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  1. Print conditions for thermoplastics by filament-based material extrusion (MatEx) are commonly optimized to maximize the elastic modulus. However, these optimizations tend to ignore the impact of thermal history that depends on the specimen size and print path selection. Here, we investigate the effect of size print path (raster angle and build orientation) and print sequence on the mechanical properties of polycarbonate (PC) and polypropylene (PP). Examination of parallel and series printing of flat (XY) and stand-on (YZ) orientation of Type V specimens demonstrated that to observe statistical differences in the mechanical response that the interlayer time between printed roads shouldmore »be approximately 5 s or less. The print time for a single layer in XY orientation is much longer than that for a single layer in YZ orientation, so print sequence only impacts the mechanical response in the YZ orientation. However, the specimen size and raster angle did influence the mechanical properties in XY orientation due to the differences in thermal history associated with intralayer time between adjacent roads. Moreover, all of these effects are significantly larger when printing PC than PP. These differences between PP and PC are mostly attributed to the mechanism of interface consolidation (crystallization vs. glass formation), which changes the requirements for a strong interface between roads (crystals vs. entanglements). These results illustrate how the print times dictated by the print path layout impact observed mechanical properties. This work also demonstrated that the options available in some standards developed for traditional manufacturing will change the quantitative results when applied to 3D printed parts.« less
    Free, publicly-accessible full text available February 24, 2023
  2. Free, publicly-accessible full text available October 1, 2022
  3. Thermoplastic elastomers based on ABA triblock copolymers are typically limited in modulus and strength due to crack propagation within the brittle regions when the hard end-block composition favors morphologies that exhibit connected domains. Increasing the threshold end-block composition to achieve enhanced mechanical performance is possible by increasing the number of junctions or bridging points per chain, but these copolymer characteristics also tend to increase the complexity of the synthesis. Here, we report an in situ polymerization method to successfully increase the number of effective junctions per chain through grafting of poly(styrene) (PS) to a commercial thermoplastic elastomer, poly(styrene)–poly(butadiene)–poly(styrene) (SBS). Themore »strategy described here transforms a linear SBS triblock copolymer–styrene mixture into a linear-comb-linear architecture in which poly(styrene) (PS) grafts from the mid-poly(butadiene) (PBD) block during the polymerization of styrene. Through systematic variation in the initial SBS/styrene content, nanostructural transitions from disordered spheres to lamellar through reaction-induced phase transitions (RIPT) were identified as the styrene content increased. Surprisingly, maximum mechanical performance (Young's modulus, tensile strength, and elongation at break) was obtained with samples exhibiting lamellar nanostructures, corresponding to overall PS contents of 61–77 wt% PS (including the original PS in SBS). The PS grafting from the PBD block increases the modulus and the strength of the thermoplastic elastomer while preventing brittle fracture due to the greater number of junctions afforded by the PS grafts. The work presented here demonstrates the use of RIPT to transform standard SBS materials into polymer systems with enhanced mechanical properties.« less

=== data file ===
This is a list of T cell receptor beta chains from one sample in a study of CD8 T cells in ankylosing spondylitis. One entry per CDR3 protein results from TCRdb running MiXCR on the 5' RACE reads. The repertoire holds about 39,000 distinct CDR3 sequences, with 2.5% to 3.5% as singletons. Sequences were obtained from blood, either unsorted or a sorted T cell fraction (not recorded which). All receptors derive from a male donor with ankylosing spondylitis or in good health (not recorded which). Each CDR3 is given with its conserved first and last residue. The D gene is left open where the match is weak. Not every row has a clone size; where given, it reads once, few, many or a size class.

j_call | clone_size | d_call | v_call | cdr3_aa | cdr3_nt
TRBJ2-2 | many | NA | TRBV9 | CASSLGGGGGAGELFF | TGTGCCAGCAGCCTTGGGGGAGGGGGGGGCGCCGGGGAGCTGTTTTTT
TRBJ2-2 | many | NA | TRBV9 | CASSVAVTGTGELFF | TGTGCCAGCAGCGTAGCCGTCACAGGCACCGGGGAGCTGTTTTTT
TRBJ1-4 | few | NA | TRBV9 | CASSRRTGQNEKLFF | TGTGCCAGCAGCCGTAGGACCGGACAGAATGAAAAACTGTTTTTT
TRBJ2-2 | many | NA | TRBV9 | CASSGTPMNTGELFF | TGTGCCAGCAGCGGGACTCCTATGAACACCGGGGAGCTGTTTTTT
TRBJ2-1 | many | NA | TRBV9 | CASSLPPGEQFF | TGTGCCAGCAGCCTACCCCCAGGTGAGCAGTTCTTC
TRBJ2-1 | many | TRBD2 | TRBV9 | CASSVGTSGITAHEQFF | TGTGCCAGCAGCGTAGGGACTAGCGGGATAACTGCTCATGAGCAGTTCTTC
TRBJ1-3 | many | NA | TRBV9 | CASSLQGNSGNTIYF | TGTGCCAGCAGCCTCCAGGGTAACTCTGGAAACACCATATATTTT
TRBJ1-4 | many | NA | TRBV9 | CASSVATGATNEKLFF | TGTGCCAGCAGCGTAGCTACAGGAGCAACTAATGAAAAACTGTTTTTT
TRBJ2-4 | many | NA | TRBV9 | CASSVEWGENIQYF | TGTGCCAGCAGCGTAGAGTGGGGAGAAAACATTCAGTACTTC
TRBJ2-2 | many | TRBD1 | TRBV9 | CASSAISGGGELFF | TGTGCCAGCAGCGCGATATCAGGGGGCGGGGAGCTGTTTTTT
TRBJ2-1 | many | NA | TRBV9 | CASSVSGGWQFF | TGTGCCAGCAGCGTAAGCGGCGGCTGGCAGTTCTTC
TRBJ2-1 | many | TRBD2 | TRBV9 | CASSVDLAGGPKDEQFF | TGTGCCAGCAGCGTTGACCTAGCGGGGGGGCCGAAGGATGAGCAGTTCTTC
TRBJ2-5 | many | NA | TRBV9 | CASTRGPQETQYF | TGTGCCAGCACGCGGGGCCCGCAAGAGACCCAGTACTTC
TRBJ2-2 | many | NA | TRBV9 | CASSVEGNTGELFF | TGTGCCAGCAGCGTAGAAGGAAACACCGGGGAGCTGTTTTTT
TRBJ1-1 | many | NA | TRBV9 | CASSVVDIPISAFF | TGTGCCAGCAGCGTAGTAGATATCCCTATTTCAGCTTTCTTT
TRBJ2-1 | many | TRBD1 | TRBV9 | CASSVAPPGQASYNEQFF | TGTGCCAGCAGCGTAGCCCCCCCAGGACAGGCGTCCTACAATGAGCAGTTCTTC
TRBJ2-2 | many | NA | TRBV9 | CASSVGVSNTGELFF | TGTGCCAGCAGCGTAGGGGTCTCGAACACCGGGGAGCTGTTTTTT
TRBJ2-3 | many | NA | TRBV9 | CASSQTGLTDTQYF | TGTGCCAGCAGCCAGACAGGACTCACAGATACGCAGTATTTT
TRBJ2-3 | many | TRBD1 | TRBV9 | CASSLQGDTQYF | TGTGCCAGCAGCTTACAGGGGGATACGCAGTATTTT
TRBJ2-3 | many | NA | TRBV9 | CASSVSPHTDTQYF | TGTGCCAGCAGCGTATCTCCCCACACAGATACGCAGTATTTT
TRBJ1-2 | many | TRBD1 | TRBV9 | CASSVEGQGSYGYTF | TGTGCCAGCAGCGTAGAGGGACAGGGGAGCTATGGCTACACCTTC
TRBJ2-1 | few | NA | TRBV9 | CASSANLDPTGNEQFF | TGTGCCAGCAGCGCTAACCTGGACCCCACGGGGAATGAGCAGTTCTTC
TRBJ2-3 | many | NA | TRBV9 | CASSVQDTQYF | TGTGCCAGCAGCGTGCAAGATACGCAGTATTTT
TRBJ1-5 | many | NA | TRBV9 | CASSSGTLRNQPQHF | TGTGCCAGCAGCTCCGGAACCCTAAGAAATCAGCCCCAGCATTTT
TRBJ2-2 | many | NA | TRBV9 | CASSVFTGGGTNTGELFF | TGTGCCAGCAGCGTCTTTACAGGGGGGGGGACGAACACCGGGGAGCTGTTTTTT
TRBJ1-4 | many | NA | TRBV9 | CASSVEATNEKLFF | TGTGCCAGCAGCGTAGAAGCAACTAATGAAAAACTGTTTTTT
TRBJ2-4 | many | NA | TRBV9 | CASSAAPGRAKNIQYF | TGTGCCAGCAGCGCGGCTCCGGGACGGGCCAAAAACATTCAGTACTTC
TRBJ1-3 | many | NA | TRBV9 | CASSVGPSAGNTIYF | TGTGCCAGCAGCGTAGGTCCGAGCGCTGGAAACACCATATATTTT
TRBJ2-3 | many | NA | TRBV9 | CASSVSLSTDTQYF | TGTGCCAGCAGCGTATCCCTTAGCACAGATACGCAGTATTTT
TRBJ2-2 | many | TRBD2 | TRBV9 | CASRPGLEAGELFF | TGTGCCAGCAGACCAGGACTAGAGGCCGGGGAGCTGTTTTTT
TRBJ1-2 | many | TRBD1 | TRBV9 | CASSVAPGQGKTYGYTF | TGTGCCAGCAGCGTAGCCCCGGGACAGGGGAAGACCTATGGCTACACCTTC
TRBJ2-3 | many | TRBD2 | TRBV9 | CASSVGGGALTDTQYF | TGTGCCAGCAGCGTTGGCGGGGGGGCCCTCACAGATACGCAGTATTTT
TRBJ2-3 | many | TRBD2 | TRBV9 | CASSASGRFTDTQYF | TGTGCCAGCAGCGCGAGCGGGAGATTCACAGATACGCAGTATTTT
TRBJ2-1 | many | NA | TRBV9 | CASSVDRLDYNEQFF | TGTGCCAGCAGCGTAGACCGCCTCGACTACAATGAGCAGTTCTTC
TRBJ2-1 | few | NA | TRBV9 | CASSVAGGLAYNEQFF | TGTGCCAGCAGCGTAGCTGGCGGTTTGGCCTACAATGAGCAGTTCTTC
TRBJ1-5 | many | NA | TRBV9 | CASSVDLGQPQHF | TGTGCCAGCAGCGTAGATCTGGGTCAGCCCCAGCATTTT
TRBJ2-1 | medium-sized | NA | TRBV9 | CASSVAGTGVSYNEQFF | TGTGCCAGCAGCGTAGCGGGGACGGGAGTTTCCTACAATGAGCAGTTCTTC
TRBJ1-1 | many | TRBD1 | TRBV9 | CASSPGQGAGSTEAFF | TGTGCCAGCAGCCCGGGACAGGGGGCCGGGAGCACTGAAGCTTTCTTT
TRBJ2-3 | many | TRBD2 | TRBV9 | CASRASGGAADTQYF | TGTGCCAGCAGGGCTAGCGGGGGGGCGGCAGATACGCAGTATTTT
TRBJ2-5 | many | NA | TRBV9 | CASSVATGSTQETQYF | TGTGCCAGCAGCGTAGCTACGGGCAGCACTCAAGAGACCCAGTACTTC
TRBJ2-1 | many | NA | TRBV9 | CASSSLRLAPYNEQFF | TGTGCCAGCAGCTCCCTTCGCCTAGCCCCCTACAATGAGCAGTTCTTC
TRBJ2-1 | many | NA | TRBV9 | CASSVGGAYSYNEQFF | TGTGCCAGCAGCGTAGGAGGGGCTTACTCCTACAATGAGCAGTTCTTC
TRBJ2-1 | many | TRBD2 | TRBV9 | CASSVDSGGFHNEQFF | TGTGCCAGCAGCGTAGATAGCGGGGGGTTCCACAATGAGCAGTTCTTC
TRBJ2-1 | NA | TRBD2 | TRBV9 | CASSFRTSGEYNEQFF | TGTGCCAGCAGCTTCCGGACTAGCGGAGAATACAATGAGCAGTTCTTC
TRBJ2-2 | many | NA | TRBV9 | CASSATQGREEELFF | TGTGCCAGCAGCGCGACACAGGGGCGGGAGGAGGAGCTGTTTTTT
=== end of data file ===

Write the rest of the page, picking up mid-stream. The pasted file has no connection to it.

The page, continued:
4. Acoustic/elastic metamaterials that rely on engineered microstructures instead of chemical composition enable a rich variety of extraordinary effective properties that are suited for various applications including vibration/noise isolation, high-resolution medical imaging, and energy harvesting and mitigation. However, the static nature of these elastic wave guides limits their potential for active elastic-wave guiding, as microstructure transformation remains a challenge to effectively apply in traditional elastic metamaterials due to the interplay of polarization and structural sensitivity. Here, a tunable, locally resonant structural waveguide is proposed and demonstrated for active vibration bandgap switching and elastic-wave manipulation between 1000–4000 Hz based on 3D printedmore »building blocks of zinc-neutralized poly(ethylene- co -methacrylic acid) ionomer (Surlyn 9910). The ionomer exhibits shape memory behavior to enable rearrangement into new shape patterns through application of thermal stimuli that tunes mechanical performance in both space and time dimensions (4D metamaterial). The thermally induced shape-reorganization is programed to flip a series of frequency bands from passbands to bandgaps and vice versa . The continuously switched bandwidth can exceed 500 Hz. Consequently, altering the bandgap from “on” to “off” produces programmable elastic-wave propagation paths to achieve active wave guiding phenomena. An anisotropic cantilever-in-mass model is demonstrated to predict the self-adaptive dynamic responses of the printed structures with good agreement between the analytical work and experimental results. The tunable metamaterial-based waveguides illustrate the potential of 4D printed shape memory polymers in the designing and manufacturing of intelligent devices for elastic-wave control and vibration isolation.« less